In complex orbital reconstructions ideal positioning of the bony buttress and surrounding soft tissue is a prerequisite for an aesthetic and functional result. The use of computer-assisted surgery can support the surgeon before and during the reconstruction procedure and facilitate quality control processes. This is illustrated using three clinical examples.
MATERIAL AND METHODS:
The areas of interest (bony defect areas, surrounding tissues) are segmented in a 3D image series. In most cases, the contralateral non-affected side can serve as the reference in virtual reconstruction. The virtual model obtained can now be used for the manufacturing of patient specific models and implants, as well as for intraoperative navigation or direct quality control with the use of intraoperative cone beam computed tomography (CBCT).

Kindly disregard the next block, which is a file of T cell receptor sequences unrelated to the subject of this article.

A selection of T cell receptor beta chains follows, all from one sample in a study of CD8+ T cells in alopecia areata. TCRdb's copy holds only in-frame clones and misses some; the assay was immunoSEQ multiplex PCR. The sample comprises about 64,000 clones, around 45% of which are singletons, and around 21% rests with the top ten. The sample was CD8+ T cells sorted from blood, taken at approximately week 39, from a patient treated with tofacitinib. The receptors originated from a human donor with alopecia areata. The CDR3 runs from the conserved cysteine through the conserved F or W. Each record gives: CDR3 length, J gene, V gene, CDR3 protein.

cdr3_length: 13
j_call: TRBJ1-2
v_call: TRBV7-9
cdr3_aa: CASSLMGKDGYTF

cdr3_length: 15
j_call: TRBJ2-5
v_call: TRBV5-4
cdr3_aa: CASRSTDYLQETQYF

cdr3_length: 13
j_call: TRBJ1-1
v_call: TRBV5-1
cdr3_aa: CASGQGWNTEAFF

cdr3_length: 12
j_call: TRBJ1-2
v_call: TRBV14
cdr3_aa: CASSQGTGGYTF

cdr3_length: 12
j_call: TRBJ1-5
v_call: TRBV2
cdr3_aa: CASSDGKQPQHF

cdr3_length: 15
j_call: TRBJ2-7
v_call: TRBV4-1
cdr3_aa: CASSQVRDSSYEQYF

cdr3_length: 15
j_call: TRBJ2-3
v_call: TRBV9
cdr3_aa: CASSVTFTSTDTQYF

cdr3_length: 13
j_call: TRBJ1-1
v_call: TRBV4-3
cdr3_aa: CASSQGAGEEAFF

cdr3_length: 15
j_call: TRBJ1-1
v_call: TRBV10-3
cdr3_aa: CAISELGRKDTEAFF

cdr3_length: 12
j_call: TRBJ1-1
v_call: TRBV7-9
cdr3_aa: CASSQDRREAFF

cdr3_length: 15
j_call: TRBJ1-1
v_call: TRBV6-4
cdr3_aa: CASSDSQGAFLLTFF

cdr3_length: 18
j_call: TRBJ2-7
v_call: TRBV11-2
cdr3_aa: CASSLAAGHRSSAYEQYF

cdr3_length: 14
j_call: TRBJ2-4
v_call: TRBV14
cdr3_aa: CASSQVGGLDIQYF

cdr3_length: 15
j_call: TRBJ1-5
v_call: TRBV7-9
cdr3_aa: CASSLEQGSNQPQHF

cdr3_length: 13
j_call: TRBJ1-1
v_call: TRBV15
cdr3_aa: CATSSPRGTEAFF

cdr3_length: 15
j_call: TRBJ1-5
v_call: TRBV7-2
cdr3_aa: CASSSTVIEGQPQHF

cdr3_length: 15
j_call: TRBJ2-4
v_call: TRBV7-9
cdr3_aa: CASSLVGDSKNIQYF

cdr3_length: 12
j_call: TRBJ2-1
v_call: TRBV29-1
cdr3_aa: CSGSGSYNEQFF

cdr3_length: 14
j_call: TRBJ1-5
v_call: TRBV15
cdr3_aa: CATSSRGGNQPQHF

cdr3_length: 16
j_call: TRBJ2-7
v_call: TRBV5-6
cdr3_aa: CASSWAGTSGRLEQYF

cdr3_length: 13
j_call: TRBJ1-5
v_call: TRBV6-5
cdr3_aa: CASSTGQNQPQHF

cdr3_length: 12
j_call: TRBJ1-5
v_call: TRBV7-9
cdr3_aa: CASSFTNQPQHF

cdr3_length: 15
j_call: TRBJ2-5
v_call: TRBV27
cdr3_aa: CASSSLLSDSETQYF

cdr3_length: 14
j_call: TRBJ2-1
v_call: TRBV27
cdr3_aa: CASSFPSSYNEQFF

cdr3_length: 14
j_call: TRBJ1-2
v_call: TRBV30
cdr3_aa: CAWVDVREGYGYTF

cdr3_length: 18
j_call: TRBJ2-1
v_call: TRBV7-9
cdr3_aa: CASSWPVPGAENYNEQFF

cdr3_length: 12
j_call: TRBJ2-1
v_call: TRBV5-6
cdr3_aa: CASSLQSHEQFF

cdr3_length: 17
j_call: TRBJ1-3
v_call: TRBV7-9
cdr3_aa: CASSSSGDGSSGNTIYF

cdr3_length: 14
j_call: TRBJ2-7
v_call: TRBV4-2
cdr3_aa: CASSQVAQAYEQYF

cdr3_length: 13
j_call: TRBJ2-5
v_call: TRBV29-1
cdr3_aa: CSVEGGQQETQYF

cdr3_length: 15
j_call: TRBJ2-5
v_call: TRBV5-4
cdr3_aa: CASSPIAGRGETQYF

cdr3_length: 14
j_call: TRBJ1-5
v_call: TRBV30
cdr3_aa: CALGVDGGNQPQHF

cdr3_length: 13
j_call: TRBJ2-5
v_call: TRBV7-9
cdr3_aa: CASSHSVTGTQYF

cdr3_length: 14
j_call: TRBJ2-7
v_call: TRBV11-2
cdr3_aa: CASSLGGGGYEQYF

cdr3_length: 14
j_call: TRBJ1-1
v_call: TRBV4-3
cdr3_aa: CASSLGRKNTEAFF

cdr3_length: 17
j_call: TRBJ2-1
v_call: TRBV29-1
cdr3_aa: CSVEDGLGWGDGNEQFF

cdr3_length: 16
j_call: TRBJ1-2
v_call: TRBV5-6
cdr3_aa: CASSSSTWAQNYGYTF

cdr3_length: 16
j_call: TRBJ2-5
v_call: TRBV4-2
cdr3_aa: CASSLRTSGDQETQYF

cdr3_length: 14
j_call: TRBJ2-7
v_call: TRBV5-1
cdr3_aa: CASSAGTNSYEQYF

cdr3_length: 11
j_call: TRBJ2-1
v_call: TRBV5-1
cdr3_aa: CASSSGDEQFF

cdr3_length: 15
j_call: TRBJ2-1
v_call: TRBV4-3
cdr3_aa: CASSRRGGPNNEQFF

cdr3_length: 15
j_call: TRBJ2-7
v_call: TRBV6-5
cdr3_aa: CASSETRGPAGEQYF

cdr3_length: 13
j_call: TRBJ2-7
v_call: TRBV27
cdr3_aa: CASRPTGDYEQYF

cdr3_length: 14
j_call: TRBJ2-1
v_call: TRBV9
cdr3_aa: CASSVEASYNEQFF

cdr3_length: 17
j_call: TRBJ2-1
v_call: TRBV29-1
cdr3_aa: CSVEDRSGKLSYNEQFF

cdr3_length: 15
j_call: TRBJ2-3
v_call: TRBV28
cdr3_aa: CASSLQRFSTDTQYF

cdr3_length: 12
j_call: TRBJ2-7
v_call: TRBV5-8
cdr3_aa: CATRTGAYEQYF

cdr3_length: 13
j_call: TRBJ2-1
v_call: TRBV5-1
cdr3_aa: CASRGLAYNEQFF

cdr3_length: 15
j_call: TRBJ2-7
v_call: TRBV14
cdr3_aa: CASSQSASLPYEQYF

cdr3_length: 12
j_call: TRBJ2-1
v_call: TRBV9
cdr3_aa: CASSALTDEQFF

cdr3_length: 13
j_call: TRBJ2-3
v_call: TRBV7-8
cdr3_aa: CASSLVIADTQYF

For the reconstruction of primary and secondary traumatic defects as well as for congenital malformations or neoplastic diseases, the presented workflow can be used. Preoperative virtual visualization, patient specific reconstruction and direct quality control using intraoperative CBCT ensure that the preoperatively planned result can be achieved. Together with the interplay of hard and soft tissue the best possible results can be achieved.
Computer-assisted surgery has been continuously further developed over the last two decades and is currently used in the clinical routine. Patient specific implants in combination with the use of direct intraoperative quality control facilitate the reconstruction of complex orbital injuries and defects and enable the ideal reconstruction from both aesthetic and functional aspects.